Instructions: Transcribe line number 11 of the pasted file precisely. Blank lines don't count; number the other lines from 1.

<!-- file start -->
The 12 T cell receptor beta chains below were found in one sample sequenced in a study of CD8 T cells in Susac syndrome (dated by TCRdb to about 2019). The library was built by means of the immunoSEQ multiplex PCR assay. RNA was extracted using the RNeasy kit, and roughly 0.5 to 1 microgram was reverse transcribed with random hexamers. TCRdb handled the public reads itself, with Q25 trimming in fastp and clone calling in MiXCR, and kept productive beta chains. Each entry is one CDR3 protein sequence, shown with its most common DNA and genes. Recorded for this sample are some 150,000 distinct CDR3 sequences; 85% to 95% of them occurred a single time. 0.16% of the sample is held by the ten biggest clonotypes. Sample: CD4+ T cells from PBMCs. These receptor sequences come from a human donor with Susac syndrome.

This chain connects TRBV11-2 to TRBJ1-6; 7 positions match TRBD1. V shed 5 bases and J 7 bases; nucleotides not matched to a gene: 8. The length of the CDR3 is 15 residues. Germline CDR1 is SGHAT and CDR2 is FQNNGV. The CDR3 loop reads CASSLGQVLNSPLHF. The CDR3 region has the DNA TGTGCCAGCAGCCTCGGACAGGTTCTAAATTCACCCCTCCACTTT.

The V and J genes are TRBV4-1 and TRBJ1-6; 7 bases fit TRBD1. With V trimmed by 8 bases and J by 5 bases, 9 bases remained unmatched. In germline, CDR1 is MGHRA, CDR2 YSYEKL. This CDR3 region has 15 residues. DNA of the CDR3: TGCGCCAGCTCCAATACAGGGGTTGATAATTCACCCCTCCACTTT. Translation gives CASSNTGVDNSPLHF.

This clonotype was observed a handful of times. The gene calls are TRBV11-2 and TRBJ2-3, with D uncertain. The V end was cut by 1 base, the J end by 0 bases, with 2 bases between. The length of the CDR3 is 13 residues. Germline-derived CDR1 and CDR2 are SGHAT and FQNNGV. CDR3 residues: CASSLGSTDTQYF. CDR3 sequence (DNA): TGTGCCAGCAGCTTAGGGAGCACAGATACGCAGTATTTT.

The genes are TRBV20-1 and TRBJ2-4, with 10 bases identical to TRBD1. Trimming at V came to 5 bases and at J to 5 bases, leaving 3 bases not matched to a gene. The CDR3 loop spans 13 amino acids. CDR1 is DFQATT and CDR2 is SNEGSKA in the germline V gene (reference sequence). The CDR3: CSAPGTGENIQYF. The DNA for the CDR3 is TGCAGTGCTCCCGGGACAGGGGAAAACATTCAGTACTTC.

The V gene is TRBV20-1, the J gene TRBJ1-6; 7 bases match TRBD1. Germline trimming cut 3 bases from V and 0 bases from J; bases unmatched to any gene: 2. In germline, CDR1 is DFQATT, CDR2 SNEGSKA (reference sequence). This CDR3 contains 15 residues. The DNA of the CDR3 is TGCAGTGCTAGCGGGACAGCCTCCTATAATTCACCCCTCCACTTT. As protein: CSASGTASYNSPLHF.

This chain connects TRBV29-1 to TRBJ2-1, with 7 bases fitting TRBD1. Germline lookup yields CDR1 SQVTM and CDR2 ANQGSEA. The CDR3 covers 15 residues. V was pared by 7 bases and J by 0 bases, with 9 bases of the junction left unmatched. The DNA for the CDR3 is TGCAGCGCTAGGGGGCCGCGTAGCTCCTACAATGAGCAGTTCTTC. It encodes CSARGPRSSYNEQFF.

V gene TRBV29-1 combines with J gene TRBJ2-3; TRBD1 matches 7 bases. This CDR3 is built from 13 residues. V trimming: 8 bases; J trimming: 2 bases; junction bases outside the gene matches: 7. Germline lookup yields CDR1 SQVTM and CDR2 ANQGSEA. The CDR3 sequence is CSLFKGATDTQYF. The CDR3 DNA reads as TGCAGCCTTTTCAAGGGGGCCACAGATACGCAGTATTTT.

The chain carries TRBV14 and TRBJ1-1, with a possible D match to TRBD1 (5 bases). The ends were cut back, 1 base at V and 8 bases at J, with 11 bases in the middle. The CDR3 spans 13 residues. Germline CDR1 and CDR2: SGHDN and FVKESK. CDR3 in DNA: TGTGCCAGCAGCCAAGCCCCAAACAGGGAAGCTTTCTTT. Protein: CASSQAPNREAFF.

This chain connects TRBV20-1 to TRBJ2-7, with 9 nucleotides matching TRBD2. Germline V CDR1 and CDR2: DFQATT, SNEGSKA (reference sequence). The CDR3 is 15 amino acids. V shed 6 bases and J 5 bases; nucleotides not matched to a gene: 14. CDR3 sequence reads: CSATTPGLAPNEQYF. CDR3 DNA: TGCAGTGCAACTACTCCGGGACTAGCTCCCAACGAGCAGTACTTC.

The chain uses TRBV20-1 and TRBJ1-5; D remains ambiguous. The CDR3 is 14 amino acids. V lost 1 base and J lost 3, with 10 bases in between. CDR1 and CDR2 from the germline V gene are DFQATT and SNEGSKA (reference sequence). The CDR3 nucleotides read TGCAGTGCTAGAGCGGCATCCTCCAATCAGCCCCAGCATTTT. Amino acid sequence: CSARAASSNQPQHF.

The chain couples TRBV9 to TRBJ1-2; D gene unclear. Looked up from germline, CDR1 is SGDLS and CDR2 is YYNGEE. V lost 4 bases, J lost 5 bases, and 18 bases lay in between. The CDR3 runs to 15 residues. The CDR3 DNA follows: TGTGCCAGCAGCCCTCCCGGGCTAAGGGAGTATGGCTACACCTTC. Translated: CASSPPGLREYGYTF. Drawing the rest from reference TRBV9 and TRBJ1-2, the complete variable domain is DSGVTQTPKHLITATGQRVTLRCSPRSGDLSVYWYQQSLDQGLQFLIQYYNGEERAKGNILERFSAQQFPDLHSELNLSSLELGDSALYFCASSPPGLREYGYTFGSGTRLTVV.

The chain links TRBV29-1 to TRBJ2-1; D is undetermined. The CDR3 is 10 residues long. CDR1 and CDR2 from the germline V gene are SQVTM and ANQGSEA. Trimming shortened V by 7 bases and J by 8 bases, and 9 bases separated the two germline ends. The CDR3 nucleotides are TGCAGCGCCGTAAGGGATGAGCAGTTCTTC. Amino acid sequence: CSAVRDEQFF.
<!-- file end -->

The chain uses TRBV20-1 and TRBJ1-5; D remains ambiguous. The CDR3 is 14 amino acids. V lost 1 base and J lost 3, with 10 bases in between. CDR1 and CDR2 from the germline V gene are DFQATT and SNEGSKA (reference sequence). The CDR3 nucleotides read TGCAGTGCTAGAGCGGCATCCTCCAATCAGCCCCAGCATTTT. Amino acid sequence: CSARAASSNQPQHF.